Unlike natural disasters like Hurricane Hugo, when divorces increased, divorces decreased in counties in and around the area after the Oklahoma City bombing in 1995. Similarly, Cohan found that after the World Trade Center bombing, another man-made disaster, divorce rates fell in New York City and the suburbs studied.
Still, Cohan’s concerns about COVID-19 are similar to mine. She told me, “I have some significant concerns that the stress of extended detention and economic hardship associated with the COVID-19 pandemic will lead to an increase in domestic violence and divorce over the next year.”
COVID-19 cannot be properly classified as a power outage, terrorist attack, or natural disaster like hurricane or earthquake. Despite similarities in the way it destroys our lives, it is a unit in itself, with possible repercussions and aftershocks within the family. One does not have to ask whether, but how, COVID-19 will ultimately change marriage contracts and birth rates.
Women have had fewer babies for years. The decline in the birth rate has been steady. During the Great Recession in 2008, the birth rate fell dramatically and remained low. It hit a record low in 2018, or a 15 percent decline since 2007, according to data from the National Center for Health Statistics.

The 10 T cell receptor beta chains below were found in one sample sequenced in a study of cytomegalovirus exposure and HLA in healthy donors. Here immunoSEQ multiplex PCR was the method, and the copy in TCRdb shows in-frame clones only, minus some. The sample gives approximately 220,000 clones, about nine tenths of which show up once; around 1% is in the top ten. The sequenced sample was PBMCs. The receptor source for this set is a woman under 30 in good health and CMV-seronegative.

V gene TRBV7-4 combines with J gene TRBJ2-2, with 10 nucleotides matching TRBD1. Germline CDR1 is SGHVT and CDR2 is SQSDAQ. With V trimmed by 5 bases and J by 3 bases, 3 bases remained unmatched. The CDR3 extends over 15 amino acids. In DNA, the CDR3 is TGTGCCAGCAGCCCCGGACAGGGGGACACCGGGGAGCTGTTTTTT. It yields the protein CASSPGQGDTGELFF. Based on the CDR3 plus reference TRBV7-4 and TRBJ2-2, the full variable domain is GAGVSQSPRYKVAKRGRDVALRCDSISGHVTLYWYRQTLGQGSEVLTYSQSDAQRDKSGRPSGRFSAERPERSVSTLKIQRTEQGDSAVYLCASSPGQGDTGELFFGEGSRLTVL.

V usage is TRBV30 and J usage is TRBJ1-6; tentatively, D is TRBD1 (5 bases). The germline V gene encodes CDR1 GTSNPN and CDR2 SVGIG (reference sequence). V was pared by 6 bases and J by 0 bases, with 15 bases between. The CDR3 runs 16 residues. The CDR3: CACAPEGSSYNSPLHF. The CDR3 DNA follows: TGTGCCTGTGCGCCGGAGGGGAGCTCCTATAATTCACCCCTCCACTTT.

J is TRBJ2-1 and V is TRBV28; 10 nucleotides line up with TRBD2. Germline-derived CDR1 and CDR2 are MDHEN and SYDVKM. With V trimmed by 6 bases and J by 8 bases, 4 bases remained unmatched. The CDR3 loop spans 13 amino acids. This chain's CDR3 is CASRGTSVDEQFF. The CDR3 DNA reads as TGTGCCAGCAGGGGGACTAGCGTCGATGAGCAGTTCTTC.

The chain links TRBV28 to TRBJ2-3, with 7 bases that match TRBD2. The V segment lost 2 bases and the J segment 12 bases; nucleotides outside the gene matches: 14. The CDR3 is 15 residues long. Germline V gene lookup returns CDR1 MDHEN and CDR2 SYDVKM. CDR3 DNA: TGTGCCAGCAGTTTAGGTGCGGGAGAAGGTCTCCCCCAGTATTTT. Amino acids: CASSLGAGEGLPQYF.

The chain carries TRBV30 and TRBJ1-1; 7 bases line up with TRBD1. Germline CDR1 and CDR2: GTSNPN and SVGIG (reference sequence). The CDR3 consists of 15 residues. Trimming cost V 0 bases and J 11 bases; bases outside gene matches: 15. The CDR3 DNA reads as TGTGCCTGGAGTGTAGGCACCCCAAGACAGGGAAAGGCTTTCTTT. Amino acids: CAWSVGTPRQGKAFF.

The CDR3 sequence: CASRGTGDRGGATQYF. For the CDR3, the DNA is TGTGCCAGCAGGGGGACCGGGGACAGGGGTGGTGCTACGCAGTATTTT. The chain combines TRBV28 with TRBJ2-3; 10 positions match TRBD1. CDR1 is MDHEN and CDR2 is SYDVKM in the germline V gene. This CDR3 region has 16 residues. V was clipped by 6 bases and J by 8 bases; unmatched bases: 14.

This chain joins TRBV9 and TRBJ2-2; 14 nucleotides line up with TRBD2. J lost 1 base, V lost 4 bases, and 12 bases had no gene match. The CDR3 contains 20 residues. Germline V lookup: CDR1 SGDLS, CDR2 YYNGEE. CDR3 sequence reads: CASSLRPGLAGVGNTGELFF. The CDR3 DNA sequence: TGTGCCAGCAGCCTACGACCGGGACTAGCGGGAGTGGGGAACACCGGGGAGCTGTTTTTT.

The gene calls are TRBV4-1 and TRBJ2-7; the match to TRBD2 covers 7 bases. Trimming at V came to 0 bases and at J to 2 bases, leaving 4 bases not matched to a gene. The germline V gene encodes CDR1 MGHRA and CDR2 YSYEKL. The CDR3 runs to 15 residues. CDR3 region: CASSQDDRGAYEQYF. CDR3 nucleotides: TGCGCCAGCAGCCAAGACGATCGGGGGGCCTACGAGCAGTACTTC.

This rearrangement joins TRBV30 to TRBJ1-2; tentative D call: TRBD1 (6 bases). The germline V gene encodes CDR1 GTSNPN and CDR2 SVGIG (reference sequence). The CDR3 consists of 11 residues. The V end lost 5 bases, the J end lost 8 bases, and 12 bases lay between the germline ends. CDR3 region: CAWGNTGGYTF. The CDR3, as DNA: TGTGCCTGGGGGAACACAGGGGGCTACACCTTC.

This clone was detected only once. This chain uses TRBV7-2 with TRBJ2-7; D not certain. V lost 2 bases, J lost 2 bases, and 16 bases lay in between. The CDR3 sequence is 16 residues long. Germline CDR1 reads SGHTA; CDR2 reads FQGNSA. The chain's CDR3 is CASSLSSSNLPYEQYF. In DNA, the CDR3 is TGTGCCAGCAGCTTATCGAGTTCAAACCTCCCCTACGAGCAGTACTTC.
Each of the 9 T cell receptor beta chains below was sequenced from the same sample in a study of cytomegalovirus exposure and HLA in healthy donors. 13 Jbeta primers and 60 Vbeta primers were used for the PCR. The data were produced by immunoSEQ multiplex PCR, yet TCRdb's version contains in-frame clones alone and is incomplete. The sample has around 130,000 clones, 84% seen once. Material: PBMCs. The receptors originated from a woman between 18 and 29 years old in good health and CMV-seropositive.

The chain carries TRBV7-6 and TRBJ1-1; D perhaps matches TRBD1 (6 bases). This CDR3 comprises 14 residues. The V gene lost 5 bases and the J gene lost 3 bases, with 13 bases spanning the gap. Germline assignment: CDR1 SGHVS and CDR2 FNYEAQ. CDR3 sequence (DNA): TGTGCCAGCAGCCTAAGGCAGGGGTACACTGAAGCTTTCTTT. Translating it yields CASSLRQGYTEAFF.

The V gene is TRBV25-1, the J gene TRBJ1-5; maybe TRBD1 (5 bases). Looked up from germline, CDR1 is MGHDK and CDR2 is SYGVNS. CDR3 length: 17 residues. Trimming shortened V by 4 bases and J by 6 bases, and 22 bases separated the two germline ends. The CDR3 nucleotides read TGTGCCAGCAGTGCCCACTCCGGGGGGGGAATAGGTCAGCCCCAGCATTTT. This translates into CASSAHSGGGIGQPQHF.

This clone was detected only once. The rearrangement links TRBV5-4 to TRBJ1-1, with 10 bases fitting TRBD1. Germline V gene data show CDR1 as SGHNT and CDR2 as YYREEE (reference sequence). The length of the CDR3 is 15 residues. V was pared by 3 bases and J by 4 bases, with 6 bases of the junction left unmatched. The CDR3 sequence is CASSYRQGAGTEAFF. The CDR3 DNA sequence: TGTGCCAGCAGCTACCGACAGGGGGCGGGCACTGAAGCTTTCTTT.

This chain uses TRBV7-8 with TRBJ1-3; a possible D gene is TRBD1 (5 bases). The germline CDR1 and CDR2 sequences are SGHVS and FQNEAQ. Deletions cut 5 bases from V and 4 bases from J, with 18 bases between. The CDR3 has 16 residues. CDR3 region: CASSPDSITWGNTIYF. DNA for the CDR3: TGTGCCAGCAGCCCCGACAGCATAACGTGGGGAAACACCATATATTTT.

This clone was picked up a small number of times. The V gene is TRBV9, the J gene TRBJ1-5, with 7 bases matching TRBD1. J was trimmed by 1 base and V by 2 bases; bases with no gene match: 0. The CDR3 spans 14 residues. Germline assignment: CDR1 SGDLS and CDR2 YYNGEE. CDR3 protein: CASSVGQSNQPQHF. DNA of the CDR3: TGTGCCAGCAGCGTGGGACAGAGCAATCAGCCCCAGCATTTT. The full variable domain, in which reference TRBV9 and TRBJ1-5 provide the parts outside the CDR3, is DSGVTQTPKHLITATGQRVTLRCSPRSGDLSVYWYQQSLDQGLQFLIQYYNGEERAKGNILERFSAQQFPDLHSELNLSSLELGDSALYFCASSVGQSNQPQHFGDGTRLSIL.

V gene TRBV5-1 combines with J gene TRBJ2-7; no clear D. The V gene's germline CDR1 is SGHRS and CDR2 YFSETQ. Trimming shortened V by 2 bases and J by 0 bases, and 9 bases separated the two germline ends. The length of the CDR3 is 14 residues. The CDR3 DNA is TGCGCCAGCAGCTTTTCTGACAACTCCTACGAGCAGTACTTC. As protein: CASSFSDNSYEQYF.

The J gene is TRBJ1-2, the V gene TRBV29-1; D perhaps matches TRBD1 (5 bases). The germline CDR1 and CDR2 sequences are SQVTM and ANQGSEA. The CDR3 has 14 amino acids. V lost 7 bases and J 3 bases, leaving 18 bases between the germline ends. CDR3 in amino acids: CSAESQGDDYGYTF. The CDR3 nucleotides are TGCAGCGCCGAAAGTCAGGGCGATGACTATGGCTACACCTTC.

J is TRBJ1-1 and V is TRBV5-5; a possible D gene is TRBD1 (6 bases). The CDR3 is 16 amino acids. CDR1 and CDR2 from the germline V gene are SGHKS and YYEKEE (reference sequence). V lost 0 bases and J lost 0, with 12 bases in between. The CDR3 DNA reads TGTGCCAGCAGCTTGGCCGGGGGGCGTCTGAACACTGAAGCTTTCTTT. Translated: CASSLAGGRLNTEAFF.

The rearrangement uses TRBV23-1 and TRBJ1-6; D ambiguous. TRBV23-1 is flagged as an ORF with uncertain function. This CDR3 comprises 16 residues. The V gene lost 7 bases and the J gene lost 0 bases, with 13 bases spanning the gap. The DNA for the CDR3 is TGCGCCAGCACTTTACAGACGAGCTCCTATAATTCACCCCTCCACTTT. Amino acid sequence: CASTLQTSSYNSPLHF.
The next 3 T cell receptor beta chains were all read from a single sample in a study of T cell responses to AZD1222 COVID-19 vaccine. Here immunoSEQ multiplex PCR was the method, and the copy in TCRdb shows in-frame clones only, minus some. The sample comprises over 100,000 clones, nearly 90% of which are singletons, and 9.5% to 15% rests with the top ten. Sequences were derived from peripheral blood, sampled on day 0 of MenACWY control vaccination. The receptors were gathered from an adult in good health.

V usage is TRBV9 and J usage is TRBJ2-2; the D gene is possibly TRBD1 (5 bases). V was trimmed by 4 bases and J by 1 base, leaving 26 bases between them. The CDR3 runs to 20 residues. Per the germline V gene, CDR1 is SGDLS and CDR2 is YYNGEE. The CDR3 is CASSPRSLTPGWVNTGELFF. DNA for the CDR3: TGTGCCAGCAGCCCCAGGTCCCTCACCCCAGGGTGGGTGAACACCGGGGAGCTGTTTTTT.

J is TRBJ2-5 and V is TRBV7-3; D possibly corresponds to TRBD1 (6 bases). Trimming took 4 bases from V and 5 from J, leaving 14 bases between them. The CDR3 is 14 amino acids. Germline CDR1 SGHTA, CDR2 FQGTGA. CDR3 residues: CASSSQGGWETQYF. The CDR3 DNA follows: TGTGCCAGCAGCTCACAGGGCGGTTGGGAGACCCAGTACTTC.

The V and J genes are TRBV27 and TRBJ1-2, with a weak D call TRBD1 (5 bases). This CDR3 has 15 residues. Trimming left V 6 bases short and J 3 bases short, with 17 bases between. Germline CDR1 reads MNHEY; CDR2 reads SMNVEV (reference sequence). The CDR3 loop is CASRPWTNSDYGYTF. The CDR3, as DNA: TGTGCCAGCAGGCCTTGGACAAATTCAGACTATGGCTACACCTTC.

Given that women are waiting longer to start families and the families they are raising are smaller, this pandemic is unlikely to increase the birth rate. We won’t have the answers for a long time, but pre-pandemic patterns, opinions and indicators suggest that the birth rate may remain low and the divorce rate may rise.
Does COVID-19 Affect How You Think About Having A Baby Or Stay In Relationship With Your Partner? Please share your thoughts in the comment section. You can reply anonymously if you prefer.
Copyright @ 2020 by Susan Newman.